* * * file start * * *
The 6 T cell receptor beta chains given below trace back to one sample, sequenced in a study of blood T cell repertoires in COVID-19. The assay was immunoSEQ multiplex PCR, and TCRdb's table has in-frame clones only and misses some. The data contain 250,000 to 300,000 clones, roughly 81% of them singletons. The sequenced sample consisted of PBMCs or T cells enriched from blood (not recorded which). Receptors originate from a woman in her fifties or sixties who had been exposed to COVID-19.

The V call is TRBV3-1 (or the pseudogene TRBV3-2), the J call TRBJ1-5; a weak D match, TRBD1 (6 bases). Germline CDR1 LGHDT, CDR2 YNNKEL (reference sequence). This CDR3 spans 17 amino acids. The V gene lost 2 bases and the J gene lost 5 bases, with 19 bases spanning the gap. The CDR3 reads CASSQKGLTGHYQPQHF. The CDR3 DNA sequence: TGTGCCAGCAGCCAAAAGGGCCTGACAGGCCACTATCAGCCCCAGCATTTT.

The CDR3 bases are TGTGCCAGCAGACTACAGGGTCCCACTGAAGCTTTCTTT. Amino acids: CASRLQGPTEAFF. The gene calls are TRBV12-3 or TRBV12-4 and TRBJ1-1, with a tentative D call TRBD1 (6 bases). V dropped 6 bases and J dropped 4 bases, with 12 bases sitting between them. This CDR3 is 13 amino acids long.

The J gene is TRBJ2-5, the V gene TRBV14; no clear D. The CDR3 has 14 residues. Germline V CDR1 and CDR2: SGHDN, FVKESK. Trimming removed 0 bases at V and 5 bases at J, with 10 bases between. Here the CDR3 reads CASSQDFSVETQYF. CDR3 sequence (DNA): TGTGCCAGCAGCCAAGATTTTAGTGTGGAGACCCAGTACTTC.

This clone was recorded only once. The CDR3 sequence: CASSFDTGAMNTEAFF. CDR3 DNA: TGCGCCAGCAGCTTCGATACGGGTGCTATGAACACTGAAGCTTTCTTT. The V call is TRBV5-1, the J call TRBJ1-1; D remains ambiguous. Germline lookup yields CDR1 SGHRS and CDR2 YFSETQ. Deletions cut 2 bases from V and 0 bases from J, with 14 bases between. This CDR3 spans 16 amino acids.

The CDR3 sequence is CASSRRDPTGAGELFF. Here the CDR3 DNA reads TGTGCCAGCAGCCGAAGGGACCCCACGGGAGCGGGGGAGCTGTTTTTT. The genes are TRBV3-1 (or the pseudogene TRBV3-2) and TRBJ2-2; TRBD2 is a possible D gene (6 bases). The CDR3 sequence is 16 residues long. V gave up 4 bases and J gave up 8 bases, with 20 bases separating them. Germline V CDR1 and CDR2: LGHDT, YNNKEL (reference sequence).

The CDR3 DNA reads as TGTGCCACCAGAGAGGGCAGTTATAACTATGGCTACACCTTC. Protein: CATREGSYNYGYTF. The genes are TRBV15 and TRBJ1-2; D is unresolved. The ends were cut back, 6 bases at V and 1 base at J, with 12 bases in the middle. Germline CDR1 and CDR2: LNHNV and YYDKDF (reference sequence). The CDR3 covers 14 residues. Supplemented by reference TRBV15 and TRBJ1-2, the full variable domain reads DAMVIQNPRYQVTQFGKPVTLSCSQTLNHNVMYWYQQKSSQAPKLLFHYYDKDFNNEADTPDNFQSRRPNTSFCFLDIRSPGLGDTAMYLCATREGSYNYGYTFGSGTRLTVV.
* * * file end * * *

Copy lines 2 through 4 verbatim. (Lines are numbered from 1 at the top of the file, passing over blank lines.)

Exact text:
The V call is TRBV3-1 (or the pseudogene TRBV3-2), the J call TRBJ1-5; a weak D match, TRBD1 (6 bases). Germline CDR1 LGHDT, CDR2 YNNKEL (reference sequence). This CDR3 spans 17 amino acids. The V gene lost 2 bases and the J gene lost 5 bases, with 19 bases spanning the gap. The CDR3 reads CASSQKGLTGHYQPQHF. The CDR3 DNA sequence: TGTGCCAGCAGCCAAAAGGGCCTGACAGGCCACTATCAGCCCCAGCATTTT.

The CDR3 bases are TGTGCCAGCAGACTACAGGGTCCCACTGAAGCTTTCTTT. Amino acids: CASRLQGPTEAFF. The gene calls are TRBV12-3 or TRBV12-4 and TRBJ1-1, with a tentative D call TRBD1 (6 bases). V dropped 6 bases and J dropped 4 bases, with 12 bases sitting between them. This CDR3 is 13 amino acids long.

The J gene is TRBJ2-5, the V gene TRBV14; no clear D. The CDR3 has 14 residues. Germline V CDR1 and CDR2: SGHDN, FVKESK. Trimming removed 0 bases at V and 5 bases at J, with 10 bases between. Here the CDR3 reads CASSQDFSVETQYF. CDR3 sequence (DNA): TGTGCCAGCAGCCAAGATTTTAGTGTGGAGACCCAGTACTTC.